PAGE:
I’ll write a song and be like, “Oh my God, do I genuinely believe that? Am I about to make some life choices?”
There’s a lot of mystery about you. Whether it be about your identity as a gender non-conforming person or your sexuality, there are a lot of questions. Does this bother you at all?
Bain: I actually love it! It must be really annoying that I haven’t labeled myself. It’s not that I don’t care, I just don’t know. If I was born ten years later, it’d be completely different. I’m ok with whatever it is. I feel so masculine but also so feminine. My girlfriend now and my girlfriend before are both really beautiful in a classically beautiful way. That type of beauty is read as feminine, but they don’t necessarily feel quite feminine. Whereas I’m they/them’ed all the time. I’m really lucky that the way I look is how I feel.
I want to talk a bit about the title, “In the End it Always Does.” Just like you say, being human is going round and round. Are we all doomed to repeat our cycles? Is this the blessing or the curse of humanity?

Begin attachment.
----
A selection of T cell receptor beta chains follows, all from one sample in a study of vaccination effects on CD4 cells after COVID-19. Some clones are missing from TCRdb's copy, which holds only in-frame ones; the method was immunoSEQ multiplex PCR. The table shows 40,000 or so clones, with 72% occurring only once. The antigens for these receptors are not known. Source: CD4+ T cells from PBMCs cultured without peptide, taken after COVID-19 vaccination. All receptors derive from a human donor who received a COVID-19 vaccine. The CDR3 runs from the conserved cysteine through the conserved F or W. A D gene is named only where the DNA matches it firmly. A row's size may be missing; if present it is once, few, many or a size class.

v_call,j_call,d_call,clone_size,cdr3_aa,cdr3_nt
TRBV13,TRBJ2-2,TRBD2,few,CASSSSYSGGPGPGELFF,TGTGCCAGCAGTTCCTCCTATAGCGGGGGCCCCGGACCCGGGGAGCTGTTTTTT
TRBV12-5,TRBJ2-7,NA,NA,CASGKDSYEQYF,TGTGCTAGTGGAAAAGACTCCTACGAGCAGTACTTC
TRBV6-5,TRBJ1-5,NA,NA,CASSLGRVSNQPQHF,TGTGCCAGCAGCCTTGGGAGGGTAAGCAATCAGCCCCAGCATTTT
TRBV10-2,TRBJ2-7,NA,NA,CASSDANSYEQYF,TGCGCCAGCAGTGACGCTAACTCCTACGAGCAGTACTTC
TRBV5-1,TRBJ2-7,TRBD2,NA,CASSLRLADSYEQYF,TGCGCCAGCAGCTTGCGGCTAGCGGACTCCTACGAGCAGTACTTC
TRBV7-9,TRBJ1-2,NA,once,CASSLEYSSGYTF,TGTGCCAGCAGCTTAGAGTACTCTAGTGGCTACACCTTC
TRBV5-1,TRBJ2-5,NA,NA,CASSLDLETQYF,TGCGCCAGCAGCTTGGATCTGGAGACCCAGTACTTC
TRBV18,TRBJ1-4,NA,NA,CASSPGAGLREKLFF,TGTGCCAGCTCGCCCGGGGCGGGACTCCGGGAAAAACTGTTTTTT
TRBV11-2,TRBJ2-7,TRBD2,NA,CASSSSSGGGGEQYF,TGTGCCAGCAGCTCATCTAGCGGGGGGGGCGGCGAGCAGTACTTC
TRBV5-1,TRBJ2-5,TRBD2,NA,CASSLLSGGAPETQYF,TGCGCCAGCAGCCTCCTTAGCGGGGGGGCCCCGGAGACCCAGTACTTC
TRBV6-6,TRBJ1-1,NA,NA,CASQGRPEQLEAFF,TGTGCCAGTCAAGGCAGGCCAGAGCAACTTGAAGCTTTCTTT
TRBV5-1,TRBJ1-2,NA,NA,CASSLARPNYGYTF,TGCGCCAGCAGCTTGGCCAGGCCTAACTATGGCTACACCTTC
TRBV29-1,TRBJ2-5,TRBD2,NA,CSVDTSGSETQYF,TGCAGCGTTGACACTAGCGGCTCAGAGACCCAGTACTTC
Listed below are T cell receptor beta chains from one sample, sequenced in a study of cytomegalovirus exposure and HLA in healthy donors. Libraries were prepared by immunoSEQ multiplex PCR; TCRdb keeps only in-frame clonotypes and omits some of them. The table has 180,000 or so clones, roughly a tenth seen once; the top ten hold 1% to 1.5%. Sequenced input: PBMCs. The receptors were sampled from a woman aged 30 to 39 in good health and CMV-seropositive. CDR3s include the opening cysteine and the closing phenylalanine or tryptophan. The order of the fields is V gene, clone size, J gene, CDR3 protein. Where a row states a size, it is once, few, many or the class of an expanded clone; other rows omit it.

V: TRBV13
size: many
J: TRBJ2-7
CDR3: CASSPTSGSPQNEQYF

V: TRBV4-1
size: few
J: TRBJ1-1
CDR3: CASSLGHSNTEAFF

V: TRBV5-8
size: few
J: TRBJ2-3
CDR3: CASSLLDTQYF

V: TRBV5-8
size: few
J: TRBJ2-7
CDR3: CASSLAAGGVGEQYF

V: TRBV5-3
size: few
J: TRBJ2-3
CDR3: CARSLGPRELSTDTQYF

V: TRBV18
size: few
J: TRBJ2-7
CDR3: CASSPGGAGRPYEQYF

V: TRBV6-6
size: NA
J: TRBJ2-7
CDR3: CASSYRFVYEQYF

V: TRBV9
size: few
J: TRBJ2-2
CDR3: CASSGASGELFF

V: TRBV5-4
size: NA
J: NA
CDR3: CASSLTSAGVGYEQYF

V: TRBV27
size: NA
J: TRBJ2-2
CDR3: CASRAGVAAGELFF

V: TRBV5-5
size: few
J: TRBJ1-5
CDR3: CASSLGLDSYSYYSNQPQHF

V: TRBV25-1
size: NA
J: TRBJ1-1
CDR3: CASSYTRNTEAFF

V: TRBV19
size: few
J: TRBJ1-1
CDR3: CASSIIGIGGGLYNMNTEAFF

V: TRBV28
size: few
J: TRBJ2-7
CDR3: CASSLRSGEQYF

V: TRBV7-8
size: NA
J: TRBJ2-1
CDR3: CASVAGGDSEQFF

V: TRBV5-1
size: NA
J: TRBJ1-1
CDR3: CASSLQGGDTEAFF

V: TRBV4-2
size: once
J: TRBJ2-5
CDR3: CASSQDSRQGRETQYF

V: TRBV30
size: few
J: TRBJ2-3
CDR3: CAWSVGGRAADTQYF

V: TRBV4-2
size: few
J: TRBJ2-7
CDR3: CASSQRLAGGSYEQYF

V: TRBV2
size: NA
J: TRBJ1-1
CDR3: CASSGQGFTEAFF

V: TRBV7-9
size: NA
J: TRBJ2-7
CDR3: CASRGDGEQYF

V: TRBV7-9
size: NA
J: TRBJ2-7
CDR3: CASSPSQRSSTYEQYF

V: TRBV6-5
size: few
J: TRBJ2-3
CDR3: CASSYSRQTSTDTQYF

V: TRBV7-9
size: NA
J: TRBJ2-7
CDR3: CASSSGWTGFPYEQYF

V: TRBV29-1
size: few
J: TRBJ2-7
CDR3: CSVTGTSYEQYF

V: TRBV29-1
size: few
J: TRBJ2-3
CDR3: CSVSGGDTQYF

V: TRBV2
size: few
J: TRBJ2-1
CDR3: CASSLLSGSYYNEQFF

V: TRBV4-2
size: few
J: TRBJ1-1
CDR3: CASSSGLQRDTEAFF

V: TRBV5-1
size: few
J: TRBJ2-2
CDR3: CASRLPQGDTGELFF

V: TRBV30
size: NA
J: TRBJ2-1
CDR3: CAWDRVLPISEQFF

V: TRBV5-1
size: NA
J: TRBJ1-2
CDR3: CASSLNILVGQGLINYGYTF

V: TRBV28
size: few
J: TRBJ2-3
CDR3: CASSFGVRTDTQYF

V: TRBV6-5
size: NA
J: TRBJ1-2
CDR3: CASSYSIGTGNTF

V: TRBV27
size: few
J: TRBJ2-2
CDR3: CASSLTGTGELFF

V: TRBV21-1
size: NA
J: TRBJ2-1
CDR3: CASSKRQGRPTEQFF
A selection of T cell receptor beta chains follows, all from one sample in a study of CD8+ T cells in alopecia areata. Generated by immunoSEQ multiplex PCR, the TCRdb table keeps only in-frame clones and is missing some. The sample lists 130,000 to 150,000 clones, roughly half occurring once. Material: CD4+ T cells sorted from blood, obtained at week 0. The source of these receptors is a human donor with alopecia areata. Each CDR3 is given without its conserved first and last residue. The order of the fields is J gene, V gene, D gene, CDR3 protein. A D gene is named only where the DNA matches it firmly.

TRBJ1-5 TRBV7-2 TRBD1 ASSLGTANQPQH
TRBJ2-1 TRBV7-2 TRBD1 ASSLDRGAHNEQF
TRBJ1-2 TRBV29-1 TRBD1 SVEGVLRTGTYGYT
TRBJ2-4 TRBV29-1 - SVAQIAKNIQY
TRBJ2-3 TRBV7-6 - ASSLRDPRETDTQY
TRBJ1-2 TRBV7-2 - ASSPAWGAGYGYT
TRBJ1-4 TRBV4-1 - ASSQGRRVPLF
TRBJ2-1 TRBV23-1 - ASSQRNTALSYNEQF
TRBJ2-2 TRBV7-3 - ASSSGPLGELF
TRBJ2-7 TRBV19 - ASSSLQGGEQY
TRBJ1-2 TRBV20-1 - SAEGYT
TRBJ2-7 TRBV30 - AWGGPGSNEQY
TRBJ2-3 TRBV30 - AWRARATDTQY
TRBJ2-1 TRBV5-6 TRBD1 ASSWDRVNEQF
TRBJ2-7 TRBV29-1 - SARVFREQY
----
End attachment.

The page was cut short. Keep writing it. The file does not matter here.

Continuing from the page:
Bain: I have regrets about writing these lyrics. [laughs] Right now, I’m in a really nice relationship and it’s bliss. I have always been holding back in a relationship, but now I feel equally matched. I’m scared I’ve cursed myself with the lyrics. I think you’re a different person every time you go around the cycle. Even if not a break-up, relationships have their cycles. That’s the beauty of it! The other part of this album is embracing pain, and realizing that you won’t feel it for long. While you are feeling something, try to feel it for as long as you can. If the goal is to stop feeling the bad stuff, you’ll just become redundant. It’s a great way of gauging who you are.
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© Jay Seba